The CBAM: Supply chain implications

So far we’ve talked about the CBAM, responsibility, the enforcement mechanisms and how this regulation might evolve and be implemented. While the CBAM has carbon tax implications, it also has significant supply chain implications.

CBAM pricing is tied to a good's embedded emissions, so inaccuracies in emissions data can lead to miscalculated carbon costs. For example, if a steel manufacturer overestimates emissions, the importer may surrender excess CBAM certificates, increasing costs and raising steel prices in the EU market. This, in turn, could affect the demand for steel products, impacting both the importer and supplier.

Importers will face significant financial penalties for inaccurate emissions reporting, with the severity escalating based on the duration of the problem. CBAM reports (and their accuracy) will be wholly reliant upon supplier-provided data. To mitigate risk, importers may impose contractual conditions, indirectly holding suppliers accountable for CBAM. Failure to meet these conditions may result in penalties for suppliers or termination of contract where issues cannot be rectified.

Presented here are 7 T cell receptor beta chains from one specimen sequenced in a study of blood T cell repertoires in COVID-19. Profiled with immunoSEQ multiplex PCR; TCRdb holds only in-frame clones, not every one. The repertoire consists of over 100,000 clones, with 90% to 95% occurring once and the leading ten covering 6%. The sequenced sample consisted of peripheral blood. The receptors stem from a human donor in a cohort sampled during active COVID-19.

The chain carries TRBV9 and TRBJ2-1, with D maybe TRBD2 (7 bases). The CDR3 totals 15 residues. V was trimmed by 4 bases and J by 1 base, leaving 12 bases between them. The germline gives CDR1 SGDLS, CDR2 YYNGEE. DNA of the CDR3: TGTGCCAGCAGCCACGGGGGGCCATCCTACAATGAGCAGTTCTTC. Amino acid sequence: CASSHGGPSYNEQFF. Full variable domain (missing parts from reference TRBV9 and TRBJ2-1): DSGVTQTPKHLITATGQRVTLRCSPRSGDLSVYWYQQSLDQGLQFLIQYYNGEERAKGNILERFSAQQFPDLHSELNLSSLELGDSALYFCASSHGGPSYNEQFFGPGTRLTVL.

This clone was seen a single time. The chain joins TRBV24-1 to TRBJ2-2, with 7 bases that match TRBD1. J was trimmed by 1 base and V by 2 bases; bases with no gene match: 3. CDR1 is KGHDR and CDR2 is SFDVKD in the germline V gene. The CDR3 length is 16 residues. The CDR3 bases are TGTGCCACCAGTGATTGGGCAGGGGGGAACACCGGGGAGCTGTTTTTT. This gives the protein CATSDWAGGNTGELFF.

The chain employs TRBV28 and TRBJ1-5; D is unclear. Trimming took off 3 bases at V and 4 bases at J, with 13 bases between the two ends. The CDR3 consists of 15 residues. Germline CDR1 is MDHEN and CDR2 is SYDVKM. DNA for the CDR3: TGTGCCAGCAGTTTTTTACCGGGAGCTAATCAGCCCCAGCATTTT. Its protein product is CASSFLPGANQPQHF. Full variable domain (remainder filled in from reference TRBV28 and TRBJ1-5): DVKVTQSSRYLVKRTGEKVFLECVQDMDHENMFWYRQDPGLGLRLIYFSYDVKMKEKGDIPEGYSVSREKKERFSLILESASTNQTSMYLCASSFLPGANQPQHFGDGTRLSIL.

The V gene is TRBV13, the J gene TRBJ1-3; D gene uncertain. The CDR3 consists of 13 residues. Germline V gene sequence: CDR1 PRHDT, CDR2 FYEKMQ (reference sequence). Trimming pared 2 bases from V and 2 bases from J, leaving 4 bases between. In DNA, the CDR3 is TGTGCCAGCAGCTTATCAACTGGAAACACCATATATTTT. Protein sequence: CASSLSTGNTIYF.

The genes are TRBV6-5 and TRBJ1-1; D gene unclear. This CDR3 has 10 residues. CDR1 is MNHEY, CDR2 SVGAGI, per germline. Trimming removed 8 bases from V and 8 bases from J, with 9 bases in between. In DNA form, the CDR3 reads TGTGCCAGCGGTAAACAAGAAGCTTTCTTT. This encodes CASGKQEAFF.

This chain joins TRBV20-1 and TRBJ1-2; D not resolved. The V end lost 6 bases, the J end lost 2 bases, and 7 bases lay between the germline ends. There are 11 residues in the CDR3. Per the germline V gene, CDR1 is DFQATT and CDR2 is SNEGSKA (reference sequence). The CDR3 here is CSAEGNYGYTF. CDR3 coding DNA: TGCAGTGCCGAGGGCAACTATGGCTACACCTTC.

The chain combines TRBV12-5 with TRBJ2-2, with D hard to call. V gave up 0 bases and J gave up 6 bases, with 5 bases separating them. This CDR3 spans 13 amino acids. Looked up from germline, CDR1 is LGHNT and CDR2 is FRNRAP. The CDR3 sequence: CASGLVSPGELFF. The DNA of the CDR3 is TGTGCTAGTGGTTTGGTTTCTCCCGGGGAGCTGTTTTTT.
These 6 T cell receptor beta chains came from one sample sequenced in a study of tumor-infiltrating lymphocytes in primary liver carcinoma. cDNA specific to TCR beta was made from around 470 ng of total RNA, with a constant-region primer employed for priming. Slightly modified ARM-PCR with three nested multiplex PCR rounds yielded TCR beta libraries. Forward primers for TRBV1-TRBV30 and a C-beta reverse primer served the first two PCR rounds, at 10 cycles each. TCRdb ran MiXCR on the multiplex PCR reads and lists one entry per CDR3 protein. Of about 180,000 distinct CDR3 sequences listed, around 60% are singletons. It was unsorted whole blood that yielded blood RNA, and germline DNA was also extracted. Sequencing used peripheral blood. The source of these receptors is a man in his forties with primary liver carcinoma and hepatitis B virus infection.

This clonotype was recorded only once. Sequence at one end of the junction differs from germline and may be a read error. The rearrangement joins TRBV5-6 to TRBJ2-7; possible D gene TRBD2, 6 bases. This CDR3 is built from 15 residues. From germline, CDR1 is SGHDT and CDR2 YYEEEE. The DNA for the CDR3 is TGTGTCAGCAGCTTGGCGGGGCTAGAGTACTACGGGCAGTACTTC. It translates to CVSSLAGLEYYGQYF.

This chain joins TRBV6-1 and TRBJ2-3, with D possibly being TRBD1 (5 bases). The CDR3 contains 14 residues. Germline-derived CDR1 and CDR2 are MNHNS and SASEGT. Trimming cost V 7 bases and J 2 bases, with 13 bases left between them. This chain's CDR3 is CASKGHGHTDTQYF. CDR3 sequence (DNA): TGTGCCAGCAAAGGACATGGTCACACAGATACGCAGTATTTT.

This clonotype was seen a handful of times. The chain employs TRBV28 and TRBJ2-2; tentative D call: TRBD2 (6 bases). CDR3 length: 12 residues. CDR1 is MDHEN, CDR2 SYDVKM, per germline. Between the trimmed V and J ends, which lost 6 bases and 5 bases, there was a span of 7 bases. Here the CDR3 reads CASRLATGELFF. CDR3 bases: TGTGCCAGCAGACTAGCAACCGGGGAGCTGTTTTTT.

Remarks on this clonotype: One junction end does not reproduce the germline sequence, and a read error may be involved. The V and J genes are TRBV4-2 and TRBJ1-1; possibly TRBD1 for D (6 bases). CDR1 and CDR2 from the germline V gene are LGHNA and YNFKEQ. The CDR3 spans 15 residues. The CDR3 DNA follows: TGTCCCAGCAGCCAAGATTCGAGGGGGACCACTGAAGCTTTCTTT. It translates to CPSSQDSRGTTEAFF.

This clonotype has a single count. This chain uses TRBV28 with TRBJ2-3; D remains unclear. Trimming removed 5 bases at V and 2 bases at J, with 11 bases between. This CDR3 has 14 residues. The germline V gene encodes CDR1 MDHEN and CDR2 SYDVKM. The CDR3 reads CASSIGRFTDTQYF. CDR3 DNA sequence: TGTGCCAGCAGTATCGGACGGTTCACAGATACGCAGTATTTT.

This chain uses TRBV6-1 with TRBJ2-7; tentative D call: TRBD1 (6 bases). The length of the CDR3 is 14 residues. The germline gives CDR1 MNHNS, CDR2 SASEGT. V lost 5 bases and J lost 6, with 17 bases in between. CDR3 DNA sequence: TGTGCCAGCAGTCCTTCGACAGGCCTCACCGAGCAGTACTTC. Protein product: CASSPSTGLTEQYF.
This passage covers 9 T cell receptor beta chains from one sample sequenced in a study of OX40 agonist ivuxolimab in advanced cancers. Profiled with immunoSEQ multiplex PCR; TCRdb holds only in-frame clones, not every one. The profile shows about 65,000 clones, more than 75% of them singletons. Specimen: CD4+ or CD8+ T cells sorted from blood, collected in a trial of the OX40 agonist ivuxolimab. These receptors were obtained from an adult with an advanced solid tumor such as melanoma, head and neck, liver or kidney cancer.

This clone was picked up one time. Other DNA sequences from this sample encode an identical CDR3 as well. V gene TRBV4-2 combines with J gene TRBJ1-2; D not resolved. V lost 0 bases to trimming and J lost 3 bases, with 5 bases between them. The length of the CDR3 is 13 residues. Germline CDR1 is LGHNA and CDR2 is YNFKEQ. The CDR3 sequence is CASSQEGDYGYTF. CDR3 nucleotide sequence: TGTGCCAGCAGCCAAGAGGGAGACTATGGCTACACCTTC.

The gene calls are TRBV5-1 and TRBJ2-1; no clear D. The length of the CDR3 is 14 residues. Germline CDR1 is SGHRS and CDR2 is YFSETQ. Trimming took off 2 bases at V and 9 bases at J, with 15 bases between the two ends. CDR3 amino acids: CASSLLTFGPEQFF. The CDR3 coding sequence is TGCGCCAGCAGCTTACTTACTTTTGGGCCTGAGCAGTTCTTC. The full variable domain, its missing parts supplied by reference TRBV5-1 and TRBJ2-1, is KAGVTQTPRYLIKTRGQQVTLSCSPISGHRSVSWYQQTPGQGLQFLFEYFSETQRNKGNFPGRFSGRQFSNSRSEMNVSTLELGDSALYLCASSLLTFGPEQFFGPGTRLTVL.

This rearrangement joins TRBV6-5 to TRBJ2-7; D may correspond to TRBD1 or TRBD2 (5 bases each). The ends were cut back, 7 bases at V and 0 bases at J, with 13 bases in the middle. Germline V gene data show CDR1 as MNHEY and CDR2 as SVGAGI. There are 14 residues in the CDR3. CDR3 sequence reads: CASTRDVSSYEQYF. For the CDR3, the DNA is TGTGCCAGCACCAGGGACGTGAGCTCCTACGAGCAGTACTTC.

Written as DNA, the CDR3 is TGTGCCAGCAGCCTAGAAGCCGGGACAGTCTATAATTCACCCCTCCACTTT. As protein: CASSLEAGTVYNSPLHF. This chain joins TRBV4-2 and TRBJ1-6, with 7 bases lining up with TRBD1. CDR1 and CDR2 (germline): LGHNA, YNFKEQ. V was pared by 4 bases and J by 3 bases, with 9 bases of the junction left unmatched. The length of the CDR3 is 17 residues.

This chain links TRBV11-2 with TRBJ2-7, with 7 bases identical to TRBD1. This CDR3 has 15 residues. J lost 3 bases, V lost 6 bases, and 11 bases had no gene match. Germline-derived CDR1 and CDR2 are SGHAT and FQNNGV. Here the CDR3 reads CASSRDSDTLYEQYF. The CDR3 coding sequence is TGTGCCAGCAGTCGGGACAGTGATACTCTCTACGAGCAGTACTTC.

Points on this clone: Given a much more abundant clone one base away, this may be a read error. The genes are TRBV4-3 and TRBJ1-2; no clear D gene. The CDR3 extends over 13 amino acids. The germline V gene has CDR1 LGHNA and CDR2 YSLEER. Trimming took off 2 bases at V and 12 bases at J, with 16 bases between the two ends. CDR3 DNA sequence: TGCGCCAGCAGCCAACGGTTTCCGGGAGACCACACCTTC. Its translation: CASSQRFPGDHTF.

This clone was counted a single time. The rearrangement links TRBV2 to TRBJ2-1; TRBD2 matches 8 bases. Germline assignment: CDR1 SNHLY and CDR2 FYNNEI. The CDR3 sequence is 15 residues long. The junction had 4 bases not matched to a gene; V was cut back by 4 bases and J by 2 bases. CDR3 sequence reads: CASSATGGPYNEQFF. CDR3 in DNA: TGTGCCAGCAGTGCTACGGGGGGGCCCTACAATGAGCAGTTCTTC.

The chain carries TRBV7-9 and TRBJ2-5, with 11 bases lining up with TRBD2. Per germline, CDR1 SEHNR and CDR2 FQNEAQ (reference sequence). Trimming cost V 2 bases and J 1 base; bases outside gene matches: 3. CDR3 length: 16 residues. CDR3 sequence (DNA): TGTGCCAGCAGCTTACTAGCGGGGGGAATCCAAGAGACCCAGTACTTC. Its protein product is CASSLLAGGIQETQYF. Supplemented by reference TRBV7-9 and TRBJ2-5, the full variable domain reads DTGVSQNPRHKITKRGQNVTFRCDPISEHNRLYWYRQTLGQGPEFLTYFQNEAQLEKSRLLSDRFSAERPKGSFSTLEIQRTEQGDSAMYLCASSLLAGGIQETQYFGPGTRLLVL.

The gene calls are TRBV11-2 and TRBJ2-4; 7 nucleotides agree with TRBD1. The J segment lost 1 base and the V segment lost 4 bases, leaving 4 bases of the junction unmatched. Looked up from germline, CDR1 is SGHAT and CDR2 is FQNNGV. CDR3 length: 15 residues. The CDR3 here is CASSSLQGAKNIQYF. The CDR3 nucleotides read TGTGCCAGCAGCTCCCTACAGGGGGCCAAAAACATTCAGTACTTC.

Recognising the pivotal role suppliers play, importers are expected to enhance their relationships with suppliers, ensuring their internal systems comply with CBAM reporting obligations. This collaboration may extend to aiding direct suppliers in partnering with upstream suppliers to gather data, especially in the production of goods involving precursors.